Hamas has formally handed over control of the Gaza border to its former rival-turned-ally, Palestinian Authority (PA) in a move widely considered as a concrete step for seeing Gaza under the PA's authority. Key crossings from Gaza into Israel and Egypt will now be under PA control, demonstrating the initial success of reconciliations recently reached between Hamas and the PA. The border control issue is expected to ease Israel's security concerns. Yet a recent attack on a tunnel from Gaza to Israel that killed at least eight, raises doubts on Israel's sincerity as Tel Aviv had been eagerly supporting the reconciliation process.
PA Civil Affairs Ministry spokesman Muhammad Maqadma said: "All the crossings were transferred this morning to the Palestinian National Authority without any problems. … This will make it easier for citizens in many areas: movement, opening the crossings and easing exit from them." The PA's first step was to leave the taxes imposed by Hamas on commodities brought via the Kerem Shalom border gate. Calling the development "a milestone in terms of restoring PA governance for the benefit of Gaza's 2 million inhabitants," PA Prime Minister Rami Hamdallah said the move is "an essential step that we will build on to enable the government and to strengthen its work in restoring the living conditions of our people." Hamas leader Ismail Haniyeh said: "We have handed over the crossings with honesty and responsibility, without bargaining and unconditionally."
According to a Reuters report, "Witnesses said PA officials moved into the Erez and Kerem Shalom crossings on the Israeli border and the Rafah crossing on the Egyptian border, as Hamas counterparts packed up equipment and departed on trucks."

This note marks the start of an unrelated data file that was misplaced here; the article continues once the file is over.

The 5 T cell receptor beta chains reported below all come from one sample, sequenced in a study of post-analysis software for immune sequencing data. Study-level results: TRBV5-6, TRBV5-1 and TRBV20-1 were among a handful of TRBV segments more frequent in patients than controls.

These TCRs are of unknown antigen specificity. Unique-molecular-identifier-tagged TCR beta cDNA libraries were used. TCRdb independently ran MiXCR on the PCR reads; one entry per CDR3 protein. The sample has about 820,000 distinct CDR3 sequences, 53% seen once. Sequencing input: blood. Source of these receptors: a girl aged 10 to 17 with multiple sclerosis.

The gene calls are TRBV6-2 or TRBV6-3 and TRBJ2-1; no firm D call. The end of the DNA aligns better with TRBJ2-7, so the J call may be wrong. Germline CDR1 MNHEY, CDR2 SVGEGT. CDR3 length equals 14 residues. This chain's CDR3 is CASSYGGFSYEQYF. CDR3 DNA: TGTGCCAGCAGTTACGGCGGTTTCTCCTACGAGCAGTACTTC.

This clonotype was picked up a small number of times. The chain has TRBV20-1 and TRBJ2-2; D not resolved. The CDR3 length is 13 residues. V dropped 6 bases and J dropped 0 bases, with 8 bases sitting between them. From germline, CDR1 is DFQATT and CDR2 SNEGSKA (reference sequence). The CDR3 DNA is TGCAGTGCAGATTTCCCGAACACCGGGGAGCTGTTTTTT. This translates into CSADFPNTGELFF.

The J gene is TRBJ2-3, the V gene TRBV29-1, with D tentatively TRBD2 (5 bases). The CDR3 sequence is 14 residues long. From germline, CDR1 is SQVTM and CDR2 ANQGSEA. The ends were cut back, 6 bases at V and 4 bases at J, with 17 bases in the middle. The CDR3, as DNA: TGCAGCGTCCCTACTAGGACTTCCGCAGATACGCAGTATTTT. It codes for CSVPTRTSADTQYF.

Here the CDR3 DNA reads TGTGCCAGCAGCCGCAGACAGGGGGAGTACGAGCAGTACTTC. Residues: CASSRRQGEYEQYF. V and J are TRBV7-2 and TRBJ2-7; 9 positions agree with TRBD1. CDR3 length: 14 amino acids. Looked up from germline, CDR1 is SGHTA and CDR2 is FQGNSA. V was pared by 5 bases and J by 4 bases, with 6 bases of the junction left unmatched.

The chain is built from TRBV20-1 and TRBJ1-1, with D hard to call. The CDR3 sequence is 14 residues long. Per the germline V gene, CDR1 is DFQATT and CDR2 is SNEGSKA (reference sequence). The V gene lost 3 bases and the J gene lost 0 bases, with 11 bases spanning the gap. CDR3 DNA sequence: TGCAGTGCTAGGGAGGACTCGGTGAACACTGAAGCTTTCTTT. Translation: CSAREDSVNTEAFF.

U.N. special coordinator for the Middle East peace process, Nickolay Mladenov, called it a "landmark development," urging for "the positive momentum to be maintained."
The move marks the latest in developments in the reconciliation process. Last year, the two parties held meetings in Moscow, but at the beginning, failed to reach a consensus. Increasing international and internal pressure on Hamas forced it to take initiative, resulting in the change of the party manifest and the main cadre. Hamas declared its new program last May in the Qatari capital of Doha, disavowing itself from the Muslim Brotherhood, distancing itself from aims to destroy Israel and accepting the 1967 borders of the Palestinian state without referring to Israel's legitimate statehood. There are several reasons for the release of Hamas's new program, namely its attempt to better relations with Egypt to combat Daesh terrorism in North Sinai and to decrease internal pressure coming from the PA.
Despite the fact that Hamas has resisted handing over control of Gaza to a unified government led by the PA, it has not been successful since PA President Mahmoud Abbas has pursued a policy of collective punishment on Gaza residents. Cutting off electricity, limiting the flow of oil and allying with Egypt and Israel on imposing sanctions on Hamas, Gaza was stripped of all opportunities to make its voice heard. In addition, the emergence of extremism in North Sinai and radical groups within Gaza has forced Hamas to give way to Egypt. Hamas also seeks to develop trade in Gaza, which has been embargoed by Egypt and Israel. Thousands of illegal tunnels have been closed by Egypt amid allegations they are used by militants. Still, the Egyptian media has reported that Egyptian officials recently facilitated the transportation of construction and raw materials to Gaza after steps were taken for reconciliation.
Back in 2014, a weeks-long Israeli attack on Gaza killed more than 2,100 Palestinians. Since then, the situation in the enclave has deteriorated as Israel has kept the gates closed. In a similar move, Egypt has also kept its Rafah border gate on lockdown, citing security concerns. Under a constant blockade, Gaza does not have easy access to raw materials or basic necessities due to an array of restrictions. In the latest crisis, the enclave suffered a severe lack of electricity. Due to the low energy supply, people in Gaza predominantly rely on gasoline-fueled generators and solar panels. Hundreds of people recently held a protest against Israel and the PA, as international rights groups and the U.N. warned that there could be a total collapse of basic services. With only three hours of electricity available per day, the U.N. warned that half of Gaza's population is in need of immediate humanitarian aid.